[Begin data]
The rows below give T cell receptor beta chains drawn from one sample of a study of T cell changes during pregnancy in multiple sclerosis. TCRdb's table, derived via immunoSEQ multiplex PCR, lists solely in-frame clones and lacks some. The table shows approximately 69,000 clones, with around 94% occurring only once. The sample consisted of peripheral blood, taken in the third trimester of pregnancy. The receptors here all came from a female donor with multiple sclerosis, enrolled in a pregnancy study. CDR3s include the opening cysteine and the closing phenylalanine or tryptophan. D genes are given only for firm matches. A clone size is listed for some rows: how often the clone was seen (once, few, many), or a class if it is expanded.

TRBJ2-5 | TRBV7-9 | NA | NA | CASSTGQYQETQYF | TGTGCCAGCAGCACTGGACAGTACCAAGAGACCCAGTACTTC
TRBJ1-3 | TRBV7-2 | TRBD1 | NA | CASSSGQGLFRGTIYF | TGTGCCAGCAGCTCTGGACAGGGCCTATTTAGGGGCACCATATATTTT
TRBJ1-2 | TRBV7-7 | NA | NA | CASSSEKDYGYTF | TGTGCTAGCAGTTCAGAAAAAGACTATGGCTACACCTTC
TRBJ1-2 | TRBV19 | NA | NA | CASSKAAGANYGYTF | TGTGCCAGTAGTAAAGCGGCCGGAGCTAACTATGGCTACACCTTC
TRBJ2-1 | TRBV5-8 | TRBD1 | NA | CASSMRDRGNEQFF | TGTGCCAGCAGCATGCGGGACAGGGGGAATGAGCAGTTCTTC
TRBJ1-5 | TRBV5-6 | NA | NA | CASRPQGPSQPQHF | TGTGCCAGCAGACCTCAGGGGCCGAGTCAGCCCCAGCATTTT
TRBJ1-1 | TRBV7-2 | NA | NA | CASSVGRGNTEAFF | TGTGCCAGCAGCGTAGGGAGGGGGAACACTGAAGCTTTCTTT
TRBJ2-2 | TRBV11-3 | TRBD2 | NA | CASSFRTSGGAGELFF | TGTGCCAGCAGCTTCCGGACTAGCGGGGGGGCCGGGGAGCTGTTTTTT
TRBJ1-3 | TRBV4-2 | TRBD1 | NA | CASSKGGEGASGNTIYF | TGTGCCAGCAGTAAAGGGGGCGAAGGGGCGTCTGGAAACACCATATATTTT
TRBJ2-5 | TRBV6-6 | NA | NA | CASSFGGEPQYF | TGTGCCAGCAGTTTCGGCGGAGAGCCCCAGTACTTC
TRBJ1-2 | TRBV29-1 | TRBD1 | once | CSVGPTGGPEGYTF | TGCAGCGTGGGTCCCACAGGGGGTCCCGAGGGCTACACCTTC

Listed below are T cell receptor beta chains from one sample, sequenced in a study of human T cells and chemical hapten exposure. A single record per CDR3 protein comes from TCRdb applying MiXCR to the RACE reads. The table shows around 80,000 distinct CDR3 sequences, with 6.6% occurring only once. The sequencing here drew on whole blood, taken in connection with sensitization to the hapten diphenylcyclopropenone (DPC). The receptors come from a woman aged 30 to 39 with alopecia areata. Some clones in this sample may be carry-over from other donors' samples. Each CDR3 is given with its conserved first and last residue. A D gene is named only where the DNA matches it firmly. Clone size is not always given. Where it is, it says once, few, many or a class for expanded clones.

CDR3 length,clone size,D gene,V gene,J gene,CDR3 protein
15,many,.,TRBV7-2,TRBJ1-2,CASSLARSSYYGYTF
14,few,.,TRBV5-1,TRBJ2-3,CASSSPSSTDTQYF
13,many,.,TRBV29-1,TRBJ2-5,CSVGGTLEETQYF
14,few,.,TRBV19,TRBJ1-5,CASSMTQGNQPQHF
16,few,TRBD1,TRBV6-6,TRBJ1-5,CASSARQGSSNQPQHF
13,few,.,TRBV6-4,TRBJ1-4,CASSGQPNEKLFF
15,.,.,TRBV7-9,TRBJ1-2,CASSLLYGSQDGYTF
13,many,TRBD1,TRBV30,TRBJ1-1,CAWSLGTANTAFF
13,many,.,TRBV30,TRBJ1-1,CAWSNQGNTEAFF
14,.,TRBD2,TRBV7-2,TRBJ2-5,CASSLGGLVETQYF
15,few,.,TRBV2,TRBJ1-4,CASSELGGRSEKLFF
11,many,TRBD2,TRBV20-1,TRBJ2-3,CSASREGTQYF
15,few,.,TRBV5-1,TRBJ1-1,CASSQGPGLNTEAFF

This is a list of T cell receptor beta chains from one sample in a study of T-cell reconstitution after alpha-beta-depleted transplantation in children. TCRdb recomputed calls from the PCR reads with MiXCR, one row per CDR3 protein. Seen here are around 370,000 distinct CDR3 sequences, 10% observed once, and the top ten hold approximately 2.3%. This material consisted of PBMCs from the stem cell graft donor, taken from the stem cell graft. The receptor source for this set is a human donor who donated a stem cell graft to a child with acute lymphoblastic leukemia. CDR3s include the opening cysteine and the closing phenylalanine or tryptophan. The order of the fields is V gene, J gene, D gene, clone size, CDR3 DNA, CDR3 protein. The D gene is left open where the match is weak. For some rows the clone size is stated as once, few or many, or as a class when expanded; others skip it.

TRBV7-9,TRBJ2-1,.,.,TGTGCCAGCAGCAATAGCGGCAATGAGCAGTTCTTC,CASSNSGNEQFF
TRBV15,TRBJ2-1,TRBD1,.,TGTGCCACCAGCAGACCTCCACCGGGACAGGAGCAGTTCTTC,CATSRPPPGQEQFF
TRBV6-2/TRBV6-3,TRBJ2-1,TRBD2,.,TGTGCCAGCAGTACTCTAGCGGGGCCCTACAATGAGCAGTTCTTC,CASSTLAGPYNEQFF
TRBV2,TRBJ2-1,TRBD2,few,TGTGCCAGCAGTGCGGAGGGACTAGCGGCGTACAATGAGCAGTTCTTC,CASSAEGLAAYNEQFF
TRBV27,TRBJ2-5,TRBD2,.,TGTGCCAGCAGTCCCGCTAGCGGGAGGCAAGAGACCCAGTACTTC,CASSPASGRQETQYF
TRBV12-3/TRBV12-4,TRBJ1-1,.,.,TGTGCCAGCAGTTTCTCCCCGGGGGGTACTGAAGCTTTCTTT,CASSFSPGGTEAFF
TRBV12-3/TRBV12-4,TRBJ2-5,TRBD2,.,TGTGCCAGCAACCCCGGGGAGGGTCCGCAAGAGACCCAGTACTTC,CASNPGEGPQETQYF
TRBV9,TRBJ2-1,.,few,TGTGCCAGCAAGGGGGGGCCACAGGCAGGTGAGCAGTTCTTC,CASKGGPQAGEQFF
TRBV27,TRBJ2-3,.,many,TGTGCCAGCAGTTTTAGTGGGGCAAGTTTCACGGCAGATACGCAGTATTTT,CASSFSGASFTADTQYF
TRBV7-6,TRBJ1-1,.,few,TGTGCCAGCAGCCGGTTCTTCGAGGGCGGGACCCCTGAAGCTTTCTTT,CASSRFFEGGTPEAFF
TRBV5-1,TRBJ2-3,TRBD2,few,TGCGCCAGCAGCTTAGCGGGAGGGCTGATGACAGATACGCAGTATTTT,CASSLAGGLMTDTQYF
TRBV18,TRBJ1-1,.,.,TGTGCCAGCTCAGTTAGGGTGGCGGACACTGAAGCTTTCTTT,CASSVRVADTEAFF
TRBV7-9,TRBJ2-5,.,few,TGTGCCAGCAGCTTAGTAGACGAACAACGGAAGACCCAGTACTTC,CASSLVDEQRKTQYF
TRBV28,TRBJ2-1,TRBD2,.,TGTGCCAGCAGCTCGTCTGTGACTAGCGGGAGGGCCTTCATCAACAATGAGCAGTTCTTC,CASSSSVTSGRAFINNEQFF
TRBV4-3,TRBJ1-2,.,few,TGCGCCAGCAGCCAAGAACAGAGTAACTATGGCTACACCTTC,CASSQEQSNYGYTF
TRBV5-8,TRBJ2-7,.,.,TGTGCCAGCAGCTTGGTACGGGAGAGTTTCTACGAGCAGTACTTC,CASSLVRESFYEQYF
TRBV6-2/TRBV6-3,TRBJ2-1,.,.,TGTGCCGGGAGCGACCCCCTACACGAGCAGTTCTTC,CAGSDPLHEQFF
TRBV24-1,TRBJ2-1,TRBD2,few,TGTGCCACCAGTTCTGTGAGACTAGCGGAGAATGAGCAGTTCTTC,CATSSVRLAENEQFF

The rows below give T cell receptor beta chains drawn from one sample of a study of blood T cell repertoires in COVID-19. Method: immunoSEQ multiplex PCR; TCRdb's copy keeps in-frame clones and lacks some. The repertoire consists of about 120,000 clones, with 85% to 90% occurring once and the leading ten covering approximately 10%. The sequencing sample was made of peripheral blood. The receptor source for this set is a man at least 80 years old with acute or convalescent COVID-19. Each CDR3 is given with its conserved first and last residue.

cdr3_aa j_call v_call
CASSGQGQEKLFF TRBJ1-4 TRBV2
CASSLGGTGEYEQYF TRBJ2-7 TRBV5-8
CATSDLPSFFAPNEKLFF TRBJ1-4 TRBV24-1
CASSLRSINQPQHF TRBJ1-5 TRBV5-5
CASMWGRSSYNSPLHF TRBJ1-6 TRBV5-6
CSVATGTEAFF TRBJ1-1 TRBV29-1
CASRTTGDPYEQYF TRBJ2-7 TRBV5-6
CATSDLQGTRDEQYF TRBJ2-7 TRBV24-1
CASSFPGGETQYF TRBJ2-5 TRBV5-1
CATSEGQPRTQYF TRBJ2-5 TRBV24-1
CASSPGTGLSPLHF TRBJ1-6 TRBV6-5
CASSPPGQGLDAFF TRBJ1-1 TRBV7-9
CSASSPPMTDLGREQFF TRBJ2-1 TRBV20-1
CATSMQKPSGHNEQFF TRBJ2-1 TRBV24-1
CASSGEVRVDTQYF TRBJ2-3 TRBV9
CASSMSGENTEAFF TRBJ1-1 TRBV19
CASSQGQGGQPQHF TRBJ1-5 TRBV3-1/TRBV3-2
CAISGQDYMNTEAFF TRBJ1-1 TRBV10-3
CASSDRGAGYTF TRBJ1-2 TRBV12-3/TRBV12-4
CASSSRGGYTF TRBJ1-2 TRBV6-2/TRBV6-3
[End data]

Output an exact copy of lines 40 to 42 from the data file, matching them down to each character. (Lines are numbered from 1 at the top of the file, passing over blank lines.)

TRBV18,TRBJ1-1,.,.,TGTGCCAGCTCAGTTAGGGTGGCGGACACTGAAGCTTTCTTT,CASSVRVADTEAFF
TRBV7-9,TRBJ2-5,.,few,TGTGCCAGCAGCTTAGTAGACGAACAACGGAAGACCCAGTACTTC,CASSLVDEQRKTQYF
TRBV28,TRBJ2-1,TRBD2,.,TGTGCCAGCAGCTCGTCTGTGACTAGCGGGAGGGCCTTCATCAACAATGAGCAGTTCTTC,CASSSSVTSGRAFINNEQFF